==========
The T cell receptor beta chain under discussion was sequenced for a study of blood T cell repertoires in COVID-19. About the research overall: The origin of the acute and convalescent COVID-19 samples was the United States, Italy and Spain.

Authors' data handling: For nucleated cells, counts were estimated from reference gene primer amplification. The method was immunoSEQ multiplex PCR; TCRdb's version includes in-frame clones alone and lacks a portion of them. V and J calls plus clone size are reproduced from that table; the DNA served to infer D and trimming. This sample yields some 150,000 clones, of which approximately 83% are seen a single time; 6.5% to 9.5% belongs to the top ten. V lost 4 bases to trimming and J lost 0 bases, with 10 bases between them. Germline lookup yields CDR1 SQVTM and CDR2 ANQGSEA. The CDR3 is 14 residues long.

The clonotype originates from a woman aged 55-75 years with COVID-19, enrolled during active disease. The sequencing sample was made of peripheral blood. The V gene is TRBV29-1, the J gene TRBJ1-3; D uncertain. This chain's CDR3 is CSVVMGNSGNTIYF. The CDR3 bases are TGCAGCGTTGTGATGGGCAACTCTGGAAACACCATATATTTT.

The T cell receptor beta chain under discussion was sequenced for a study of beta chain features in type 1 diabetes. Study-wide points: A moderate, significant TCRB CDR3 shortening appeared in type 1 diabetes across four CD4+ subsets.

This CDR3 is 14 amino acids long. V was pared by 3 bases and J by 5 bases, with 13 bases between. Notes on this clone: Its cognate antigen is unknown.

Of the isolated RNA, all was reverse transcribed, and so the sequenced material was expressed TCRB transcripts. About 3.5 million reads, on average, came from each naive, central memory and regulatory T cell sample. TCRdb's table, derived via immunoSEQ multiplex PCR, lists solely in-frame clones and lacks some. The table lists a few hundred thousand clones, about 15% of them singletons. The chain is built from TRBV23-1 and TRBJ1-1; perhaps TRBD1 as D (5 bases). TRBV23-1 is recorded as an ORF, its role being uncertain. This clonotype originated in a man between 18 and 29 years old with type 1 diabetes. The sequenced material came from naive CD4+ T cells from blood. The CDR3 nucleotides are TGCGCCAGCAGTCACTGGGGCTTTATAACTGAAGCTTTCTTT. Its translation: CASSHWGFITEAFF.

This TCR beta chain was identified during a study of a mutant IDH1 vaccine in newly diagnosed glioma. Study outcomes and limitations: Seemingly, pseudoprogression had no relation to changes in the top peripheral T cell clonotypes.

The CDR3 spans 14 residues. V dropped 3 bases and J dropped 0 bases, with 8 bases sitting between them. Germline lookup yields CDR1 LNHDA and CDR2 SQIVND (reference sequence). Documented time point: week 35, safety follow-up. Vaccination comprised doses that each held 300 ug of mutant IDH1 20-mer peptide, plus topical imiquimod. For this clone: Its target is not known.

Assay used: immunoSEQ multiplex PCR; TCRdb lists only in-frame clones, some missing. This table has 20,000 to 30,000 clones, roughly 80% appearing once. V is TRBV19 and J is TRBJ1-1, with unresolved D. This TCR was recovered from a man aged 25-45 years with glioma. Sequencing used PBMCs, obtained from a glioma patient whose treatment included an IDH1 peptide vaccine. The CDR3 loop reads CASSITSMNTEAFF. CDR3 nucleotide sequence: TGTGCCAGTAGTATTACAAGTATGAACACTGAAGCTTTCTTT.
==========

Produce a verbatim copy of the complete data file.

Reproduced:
The T cell receptor beta chain under discussion was sequenced for a study of blood T cell repertoires in COVID-19. About the research overall: The origin of the acute and convalescent COVID-19 samples was the United States, Italy and Spain.

Authors' data handling: For nucleated cells, counts were estimated from reference gene primer amplification. The method was immunoSEQ multiplex PCR; TCRdb's version includes in-frame clones alone and lacks a portion of them. V and J calls plus clone size are reproduced from that table; the DNA served to infer D and trimming. This sample yields some 150,000 clones, of which approximately 83% are seen a single time; 6.5% to 9.5% belongs to the top ten. V lost 4 bases to trimming and J lost 0 bases, with 10 bases between them. Germline lookup yields CDR1 SQVTM and CDR2 ANQGSEA. The CDR3 is 14 residues long.

The clonotype originates from a woman aged 55-75 years with COVID-19, enrolled during active disease. The sequencing sample was made of peripheral blood. The V gene is TRBV29-1, the J gene TRBJ1-3; D uncertain. This chain's CDR3 is CSVVMGNSGNTIYF. The CDR3 bases are TGCAGCGTTGTGATGGGCAACTCTGGAAACACCATATATTTT.

The T cell receptor beta chain under discussion was sequenced for a study of beta chain features in type 1 diabetes. Study-wide points: A moderate, significant TCRB CDR3 shortening appeared in type 1 diabetes across four CD4+ subsets.

This CDR3 is 14 amino acids long. V was pared by 3 bases and J by 5 bases, with 13 bases between. Notes on this clone: Its cognate antigen is unknown.

Of the isolated RNA, all was reverse transcribed, and so the sequenced material was expressed TCRB transcripts. About 3.5 million reads, on average, came from each naive, central memory and regulatory T cell sample. TCRdb's table, derived via immunoSEQ multiplex PCR, lists solely in-frame clones and lacks some. The table lists a few hundred thousand clones, about 15% of them singletons. The chain is built from TRBV23-1 and TRBJ1-1; perhaps TRBD1 as D (5 bases). TRBV23-1 is recorded as an ORF, its role being uncertain. This clonotype originated in a man between 18 and 29 years old with type 1 diabetes. The sequenced material came from naive CD4+ T cells from blood. The CDR3 nucleotides are TGCGCCAGCAGTCACTGGGGCTTTATAACTGAAGCTTTCTTT. Its translation: CASSHWGFITEAFF.

This TCR beta chain was identified during a study of a mutant IDH1 vaccine in newly diagnosed glioma. Study outcomes and limitations: Seemingly, pseudoprogression had no relation to changes in the top peripheral T cell clonotypes.

The CDR3 spans 14 residues. V dropped 3 bases and J dropped 0 bases, with 8 bases sitting between them. Germline lookup yields CDR1 LNHDA and CDR2 SQIVND (reference sequence). Documented time point: week 35, safety follow-up. Vaccination comprised doses that each held 300 ug of mutant IDH1 20-mer peptide, plus topical imiquimod. For this clone: Its target is not known.

Assay used: immunoSEQ multiplex PCR; TCRdb lists only in-frame clones, some missing. This table has 20,000 to 30,000 clones, roughly 80% appearing once. V is TRBV19 and J is TRBJ1-1, with unresolved D. This TCR was recovered from a man aged 25-45 years with glioma. Sequencing used PBMCs, obtained from a glioma patient whose treatment included an IDH1 peptide vaccine. The CDR3 loop reads CASSITSMNTEAFF. CDR3 nucleotide sequence: TGTGCCAGTAGTATTACAAGTATGAACACTGAAGCTTTCTTT.